Anthony Turner’s Mortal Remains
“What’s going on with young people, you know it’s not just about being gay, or being straight or being bi. There’s this whole other world out there.” Tonight hair stylist Anthony Turner launches his zine Mortal Remains: A celebration of the “new openness” of youth culture today.
Interview JOHN WILLIAM
Beauty Papers: What was your initial inspiration to make the zine?
Anthony Turner: Do you know the TV show Dragula? Basically, it’s an alternative club competition. You can find it on WOW TV or Youtube. It’s like an antidote to the cupcake fluff of RuPaul’s Drag Race. I’m a massive fan of Drag Race but Dragula is more low-fi, cool and kind of weird. The winner of season one was Vander Von Odd and I just became absolutely obsessed, I hadn’t really seen anything like it before. Last summer I shot them with Sarah Piantadosi and we became friends. After talking about it we decided to do a fanzine and I kind of based the fanzine around Vander. Looking for more people like her. Anybody that believes in a subculture to the point where it’s not just a weekend thing… it’s more a lifestyle. I’m absolutely obsessed with this alternative queer universe. These kids really represent so much about youth culture today. They’re non-binary, gender fluid… there’s a whole new openness in youth.
BP: Tell us about the name.
AT: ‘Mortal Remains.’ I kind of didn’t want the name to mean anything. It wasn’t meant to mean anything, I was just walking through a graveyard next to my house. In Stoke Newington there’s this huge Victorian Graveyard and I saw on one of the headstones it read ‘The Mortal Remains of Isabelle.’ There’s something really romantic about that. I’m obsessed with music and if I was going to be in a band we would probably be called ‘The Mortal Remains.’
BP: Have you ever been in a band?
AT: I’ve always wanted to be. I don’t know if I could be in a band because I can’t sing and I can’t play any type of instrument… but I could stand in the background and maybe jig around or something… do a death drop.
BP: Like a gothic Bez!
AT: Yeah! Or I could just stand there with one of my black wigs on. Twirling.
BP: Tell me about one of your early hair heroes.
AT: Right, so here we go. Basically this was my first introduction to hair and how powerful hair can be. I went to see Portishead play in Wolverhampton when I was 15. I had no idea who they were, I was really young. But Beth Gibbons came out on stage, really grungy, wearing a big baggy top, with big baggy jeans and hair all in front of her face. And so all you saw was an eye and then a mouth, she was smoking a cigarette on stage with a pint of lager. And that for me was like wow. You are literally the coolest woman… I have ever seen in my entire life. And really, it was that for me. Hair over the face, with just the eye showing. And the mouth.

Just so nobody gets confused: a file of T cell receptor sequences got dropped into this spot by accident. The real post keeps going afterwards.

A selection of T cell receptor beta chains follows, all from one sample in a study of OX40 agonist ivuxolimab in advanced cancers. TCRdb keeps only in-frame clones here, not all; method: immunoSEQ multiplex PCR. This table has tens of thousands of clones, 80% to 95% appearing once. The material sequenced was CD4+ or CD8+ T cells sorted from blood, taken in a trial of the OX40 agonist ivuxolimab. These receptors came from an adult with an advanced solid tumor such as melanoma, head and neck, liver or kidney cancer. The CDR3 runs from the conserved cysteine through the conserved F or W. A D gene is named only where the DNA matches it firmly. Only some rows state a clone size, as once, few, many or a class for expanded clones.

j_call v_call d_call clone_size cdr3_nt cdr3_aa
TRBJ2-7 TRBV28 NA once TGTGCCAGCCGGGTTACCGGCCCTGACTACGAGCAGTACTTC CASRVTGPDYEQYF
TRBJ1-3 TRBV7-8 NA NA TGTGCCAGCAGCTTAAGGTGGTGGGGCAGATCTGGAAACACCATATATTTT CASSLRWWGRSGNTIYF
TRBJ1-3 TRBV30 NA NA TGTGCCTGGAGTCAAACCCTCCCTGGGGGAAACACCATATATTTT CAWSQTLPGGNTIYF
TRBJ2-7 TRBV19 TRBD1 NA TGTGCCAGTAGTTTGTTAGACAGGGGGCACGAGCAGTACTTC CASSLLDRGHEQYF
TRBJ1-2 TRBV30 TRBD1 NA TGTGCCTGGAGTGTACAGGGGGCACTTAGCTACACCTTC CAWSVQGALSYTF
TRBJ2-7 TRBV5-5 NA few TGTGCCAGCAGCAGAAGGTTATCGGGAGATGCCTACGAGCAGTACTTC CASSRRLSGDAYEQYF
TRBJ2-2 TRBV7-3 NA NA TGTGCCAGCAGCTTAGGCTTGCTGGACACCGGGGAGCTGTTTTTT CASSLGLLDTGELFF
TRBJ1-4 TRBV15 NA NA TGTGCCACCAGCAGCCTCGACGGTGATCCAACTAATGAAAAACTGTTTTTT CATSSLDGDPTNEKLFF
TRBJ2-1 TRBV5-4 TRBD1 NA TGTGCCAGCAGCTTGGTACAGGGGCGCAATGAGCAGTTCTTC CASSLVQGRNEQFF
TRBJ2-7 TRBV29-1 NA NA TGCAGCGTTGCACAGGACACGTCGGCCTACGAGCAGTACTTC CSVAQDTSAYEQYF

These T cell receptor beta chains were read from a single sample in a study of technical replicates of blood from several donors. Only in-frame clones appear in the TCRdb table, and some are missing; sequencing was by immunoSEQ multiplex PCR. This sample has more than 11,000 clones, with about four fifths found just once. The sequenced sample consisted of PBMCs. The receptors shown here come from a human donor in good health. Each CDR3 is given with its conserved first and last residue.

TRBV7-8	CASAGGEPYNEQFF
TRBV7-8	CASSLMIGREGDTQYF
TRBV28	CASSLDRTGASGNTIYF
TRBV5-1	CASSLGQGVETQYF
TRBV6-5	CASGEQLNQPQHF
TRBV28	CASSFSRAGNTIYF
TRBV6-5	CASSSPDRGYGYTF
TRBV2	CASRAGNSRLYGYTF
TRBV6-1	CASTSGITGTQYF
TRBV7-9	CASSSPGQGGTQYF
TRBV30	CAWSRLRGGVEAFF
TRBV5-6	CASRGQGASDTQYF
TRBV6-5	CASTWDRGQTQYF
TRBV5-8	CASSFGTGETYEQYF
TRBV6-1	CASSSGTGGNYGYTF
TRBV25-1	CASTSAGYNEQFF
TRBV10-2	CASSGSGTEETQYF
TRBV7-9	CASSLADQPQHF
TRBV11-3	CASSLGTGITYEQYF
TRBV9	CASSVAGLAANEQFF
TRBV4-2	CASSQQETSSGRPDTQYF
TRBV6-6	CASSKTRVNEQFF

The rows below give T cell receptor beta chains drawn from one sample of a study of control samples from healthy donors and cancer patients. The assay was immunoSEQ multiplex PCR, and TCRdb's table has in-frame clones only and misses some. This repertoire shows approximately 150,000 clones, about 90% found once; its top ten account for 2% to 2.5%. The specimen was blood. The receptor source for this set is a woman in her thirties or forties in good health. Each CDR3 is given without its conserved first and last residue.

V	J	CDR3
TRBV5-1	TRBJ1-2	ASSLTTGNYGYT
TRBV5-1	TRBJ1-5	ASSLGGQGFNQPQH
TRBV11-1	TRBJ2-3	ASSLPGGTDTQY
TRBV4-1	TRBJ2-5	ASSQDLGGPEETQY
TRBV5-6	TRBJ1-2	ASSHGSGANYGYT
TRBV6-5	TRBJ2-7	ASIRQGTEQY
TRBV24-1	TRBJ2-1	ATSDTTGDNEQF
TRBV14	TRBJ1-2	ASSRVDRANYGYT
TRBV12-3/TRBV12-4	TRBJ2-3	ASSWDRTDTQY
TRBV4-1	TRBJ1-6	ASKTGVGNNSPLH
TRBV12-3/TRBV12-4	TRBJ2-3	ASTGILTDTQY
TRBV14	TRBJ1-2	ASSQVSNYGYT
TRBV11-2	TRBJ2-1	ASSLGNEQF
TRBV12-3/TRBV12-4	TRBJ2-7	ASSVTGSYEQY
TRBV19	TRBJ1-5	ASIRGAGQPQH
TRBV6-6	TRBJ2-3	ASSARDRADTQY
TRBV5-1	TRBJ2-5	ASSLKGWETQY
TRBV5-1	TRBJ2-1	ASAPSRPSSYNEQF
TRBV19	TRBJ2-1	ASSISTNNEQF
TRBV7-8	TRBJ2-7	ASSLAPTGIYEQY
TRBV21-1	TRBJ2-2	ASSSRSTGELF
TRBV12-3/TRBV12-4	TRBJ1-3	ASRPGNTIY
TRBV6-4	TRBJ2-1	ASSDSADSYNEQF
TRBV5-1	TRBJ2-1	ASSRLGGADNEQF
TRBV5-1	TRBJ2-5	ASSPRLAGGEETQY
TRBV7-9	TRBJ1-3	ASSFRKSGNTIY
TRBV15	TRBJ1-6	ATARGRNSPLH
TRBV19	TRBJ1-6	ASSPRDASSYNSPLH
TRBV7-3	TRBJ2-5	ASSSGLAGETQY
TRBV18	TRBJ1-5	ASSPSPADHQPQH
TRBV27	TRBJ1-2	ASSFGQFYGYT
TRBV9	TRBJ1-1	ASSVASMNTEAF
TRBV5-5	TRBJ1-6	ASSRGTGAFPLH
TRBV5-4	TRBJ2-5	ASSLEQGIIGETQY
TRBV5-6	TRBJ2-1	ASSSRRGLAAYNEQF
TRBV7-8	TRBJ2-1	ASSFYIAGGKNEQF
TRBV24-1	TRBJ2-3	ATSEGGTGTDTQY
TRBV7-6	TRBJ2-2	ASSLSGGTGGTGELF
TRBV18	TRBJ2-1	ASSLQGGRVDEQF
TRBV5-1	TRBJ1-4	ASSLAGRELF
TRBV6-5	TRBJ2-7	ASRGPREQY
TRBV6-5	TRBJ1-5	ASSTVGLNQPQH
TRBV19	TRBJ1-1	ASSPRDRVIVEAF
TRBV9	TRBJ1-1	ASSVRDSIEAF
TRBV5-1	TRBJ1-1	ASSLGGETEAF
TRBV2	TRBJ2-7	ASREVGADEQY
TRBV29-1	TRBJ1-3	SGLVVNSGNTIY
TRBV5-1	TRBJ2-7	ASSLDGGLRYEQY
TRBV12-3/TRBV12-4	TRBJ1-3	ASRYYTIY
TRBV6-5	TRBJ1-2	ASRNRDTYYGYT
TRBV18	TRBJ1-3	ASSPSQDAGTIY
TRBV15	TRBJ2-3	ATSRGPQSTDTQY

BP: Were Fanzines part of your adolescence?
AT: What my adolescence was mostly about was quite obscure music magazines, and then a bit later I really got into The Face magazine. I think it was The Face that kind of pushed me into fashion. My adolescence was made up of music, dressing up for nights out, going to college, spending all week making stuff for the weekend and then really going for it on a Saturday night, right up until the Sunday morning.
BP: Do you think that spirit is alive in the next generation?
AT: Definitely yeah. I do still think it’s there. People kind of go on about Instagram, about how bad it is and how negative it is. But actually what I found with the Fanzine was, if it wasn’t for Instagram, a lot of these young people who are pushing the envelope, doing weirder stuff and more alternative and creative stuff… they’ve got a platform that I didn’t have when I was younger. Every time they do a post it’s always so much more extreme than the last one and it just feels so new and exciting.
BP: With these people and performers who have already created a strong visual identity for themselves, can it be tricky for you to then come in as a hair stylist with your point of view?
AT: Well there was no stylist involved. So whatever you see in the Fanzine, in terms of what they’re wearing… It’s how they turned up. That helped a lot because we weren’t changing them in that respect. For makeup I worked with Laura Dominique but it was a collaborative effort, it wasn’t us turning around and saying “this is what we’re going to do to you” it was more “right, if you’re happy with the way that you look let’s just photograph you like that, but what about if we did this and what if we did that” and then the more I gave them the more they gave me. They are creative people, they want to push it. You know if I said “I love your hair but let’s make it ten times bigger,” more often than not they were like “Oh god yeah, let’s do it!” With the zine I wanted to be completely respectful to their vision of who they are.
BP: Was this a refreshing change from your editorial world?
AT: Definitely, yeah. The fanzine was never meant to be a hair book. Even though there are some big hair moments in there, it’s more of a showcase for these creative young people, and also it’s quite anti-fashion because there is no stylist involved and we haven’t got shoot credits. There are no advertisers. We’re not trying to get a shoe in, and a bag and an earring, do you know what I mean? We’re not having to tick any boxes. I really want to show that it’s not all doom and gloom right now.